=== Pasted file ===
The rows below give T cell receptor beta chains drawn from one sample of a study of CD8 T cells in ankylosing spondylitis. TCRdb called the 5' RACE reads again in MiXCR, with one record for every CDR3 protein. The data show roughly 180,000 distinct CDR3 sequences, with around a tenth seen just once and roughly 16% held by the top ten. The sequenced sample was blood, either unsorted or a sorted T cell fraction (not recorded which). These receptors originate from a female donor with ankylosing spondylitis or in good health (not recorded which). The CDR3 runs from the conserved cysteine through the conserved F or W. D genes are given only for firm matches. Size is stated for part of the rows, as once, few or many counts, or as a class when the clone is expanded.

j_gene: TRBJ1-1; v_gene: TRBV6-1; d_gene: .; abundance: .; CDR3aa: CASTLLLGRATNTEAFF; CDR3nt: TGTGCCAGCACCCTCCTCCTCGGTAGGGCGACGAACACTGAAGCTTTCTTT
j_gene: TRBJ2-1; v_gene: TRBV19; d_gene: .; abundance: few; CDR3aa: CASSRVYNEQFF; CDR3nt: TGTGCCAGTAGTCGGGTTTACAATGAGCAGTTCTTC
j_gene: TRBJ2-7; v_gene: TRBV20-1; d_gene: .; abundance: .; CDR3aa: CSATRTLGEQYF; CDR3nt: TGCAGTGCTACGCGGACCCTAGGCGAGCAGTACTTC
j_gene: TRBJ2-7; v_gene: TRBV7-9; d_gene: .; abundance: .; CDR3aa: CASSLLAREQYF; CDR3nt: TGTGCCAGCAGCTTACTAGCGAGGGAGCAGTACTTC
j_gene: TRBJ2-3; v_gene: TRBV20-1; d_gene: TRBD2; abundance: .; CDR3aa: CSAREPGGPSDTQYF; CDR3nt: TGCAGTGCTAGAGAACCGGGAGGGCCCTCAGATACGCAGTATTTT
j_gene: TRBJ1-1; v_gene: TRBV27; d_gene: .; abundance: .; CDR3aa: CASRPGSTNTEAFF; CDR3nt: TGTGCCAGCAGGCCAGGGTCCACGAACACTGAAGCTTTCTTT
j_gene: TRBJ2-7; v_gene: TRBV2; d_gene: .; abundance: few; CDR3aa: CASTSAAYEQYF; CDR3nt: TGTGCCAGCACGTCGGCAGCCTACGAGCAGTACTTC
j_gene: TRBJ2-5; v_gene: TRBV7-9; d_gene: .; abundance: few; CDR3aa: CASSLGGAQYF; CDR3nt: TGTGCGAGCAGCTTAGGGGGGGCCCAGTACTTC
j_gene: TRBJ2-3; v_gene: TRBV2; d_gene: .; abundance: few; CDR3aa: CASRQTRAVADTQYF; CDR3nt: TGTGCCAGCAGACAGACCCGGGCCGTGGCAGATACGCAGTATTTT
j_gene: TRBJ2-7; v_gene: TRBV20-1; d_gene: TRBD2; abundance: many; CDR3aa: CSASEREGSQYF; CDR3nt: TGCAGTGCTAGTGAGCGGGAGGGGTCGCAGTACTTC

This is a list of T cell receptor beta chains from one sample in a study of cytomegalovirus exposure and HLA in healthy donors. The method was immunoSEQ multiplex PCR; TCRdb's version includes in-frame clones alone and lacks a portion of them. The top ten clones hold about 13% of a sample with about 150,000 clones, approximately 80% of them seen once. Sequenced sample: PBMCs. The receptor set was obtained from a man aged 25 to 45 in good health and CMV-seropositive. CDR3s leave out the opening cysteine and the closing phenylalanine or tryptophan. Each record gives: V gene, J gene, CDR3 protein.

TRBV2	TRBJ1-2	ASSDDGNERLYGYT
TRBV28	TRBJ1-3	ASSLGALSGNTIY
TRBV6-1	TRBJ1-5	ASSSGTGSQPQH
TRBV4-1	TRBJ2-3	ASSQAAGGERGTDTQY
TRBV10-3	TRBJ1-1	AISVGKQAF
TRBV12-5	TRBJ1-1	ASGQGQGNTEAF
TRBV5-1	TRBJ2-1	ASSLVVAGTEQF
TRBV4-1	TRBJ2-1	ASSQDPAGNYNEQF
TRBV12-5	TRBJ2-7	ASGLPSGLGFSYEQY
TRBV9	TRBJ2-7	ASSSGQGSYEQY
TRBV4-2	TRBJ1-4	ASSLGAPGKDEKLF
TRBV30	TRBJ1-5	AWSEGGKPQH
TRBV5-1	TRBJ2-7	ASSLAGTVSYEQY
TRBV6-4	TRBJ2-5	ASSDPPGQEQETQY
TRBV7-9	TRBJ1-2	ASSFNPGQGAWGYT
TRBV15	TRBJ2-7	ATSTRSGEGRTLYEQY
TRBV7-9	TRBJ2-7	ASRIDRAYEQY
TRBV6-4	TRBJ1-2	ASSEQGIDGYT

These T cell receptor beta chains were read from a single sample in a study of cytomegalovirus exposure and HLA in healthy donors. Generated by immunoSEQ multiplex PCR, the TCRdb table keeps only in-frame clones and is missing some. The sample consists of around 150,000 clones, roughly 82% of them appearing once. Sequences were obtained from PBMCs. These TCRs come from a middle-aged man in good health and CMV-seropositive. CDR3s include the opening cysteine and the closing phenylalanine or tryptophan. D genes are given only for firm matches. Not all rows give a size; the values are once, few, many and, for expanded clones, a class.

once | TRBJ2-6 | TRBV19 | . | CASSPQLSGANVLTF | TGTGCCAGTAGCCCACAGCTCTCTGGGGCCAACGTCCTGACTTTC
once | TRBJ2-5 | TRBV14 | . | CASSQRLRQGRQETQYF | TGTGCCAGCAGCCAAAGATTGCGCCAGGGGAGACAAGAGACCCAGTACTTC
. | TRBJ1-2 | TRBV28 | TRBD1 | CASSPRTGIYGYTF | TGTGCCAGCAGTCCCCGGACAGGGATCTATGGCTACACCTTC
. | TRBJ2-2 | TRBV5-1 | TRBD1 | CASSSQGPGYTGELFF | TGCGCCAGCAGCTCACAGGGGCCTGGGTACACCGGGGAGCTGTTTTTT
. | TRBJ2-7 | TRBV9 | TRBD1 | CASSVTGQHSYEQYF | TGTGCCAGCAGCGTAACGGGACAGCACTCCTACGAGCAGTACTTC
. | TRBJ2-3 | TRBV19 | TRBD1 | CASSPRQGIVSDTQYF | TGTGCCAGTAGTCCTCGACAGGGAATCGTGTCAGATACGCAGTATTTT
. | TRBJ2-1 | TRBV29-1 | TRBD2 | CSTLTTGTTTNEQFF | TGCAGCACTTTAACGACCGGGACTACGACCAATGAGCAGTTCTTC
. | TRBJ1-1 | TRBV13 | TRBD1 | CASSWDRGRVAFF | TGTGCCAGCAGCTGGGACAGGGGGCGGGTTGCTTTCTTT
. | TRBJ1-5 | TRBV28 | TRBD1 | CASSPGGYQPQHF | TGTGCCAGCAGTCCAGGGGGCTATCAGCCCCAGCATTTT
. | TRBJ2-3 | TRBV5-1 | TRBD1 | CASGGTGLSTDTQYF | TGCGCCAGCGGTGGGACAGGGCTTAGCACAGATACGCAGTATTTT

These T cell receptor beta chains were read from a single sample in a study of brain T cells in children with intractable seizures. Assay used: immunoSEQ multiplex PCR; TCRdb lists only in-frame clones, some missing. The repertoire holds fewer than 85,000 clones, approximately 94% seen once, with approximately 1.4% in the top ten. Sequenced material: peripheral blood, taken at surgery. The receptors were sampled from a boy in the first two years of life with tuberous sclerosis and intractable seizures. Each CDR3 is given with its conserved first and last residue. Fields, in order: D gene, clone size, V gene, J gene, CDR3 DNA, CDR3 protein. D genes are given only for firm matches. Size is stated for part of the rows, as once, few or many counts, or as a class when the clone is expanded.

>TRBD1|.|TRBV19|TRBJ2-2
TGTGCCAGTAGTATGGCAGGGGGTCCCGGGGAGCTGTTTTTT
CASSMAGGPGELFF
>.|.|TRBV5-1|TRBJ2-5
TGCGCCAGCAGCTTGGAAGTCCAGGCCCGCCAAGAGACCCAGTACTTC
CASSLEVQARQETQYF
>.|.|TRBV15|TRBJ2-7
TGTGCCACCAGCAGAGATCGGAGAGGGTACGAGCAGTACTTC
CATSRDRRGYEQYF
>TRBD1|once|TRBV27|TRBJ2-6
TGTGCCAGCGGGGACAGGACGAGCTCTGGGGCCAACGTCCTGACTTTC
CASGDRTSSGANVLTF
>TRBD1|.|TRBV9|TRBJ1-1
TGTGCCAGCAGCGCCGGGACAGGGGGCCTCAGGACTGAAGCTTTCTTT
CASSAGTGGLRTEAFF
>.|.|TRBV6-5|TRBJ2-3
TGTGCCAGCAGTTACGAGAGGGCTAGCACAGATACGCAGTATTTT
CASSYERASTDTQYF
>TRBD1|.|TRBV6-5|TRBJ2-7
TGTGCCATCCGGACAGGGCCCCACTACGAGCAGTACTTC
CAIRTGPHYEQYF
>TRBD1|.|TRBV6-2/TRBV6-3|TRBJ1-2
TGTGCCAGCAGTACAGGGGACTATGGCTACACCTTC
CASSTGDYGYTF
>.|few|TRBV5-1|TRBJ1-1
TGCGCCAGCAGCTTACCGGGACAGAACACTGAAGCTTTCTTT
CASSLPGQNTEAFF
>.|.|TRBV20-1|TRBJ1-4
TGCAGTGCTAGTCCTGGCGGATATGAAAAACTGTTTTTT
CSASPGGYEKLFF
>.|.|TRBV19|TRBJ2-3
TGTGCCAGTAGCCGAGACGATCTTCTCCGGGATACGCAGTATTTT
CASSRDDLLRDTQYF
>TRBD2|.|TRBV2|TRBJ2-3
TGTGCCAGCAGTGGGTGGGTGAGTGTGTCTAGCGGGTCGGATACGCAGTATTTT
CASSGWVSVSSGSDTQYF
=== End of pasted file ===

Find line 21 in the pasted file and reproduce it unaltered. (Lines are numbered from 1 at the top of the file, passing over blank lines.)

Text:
TRBV12-5	TRBJ2-7	ASGLPSGLGFSYEQY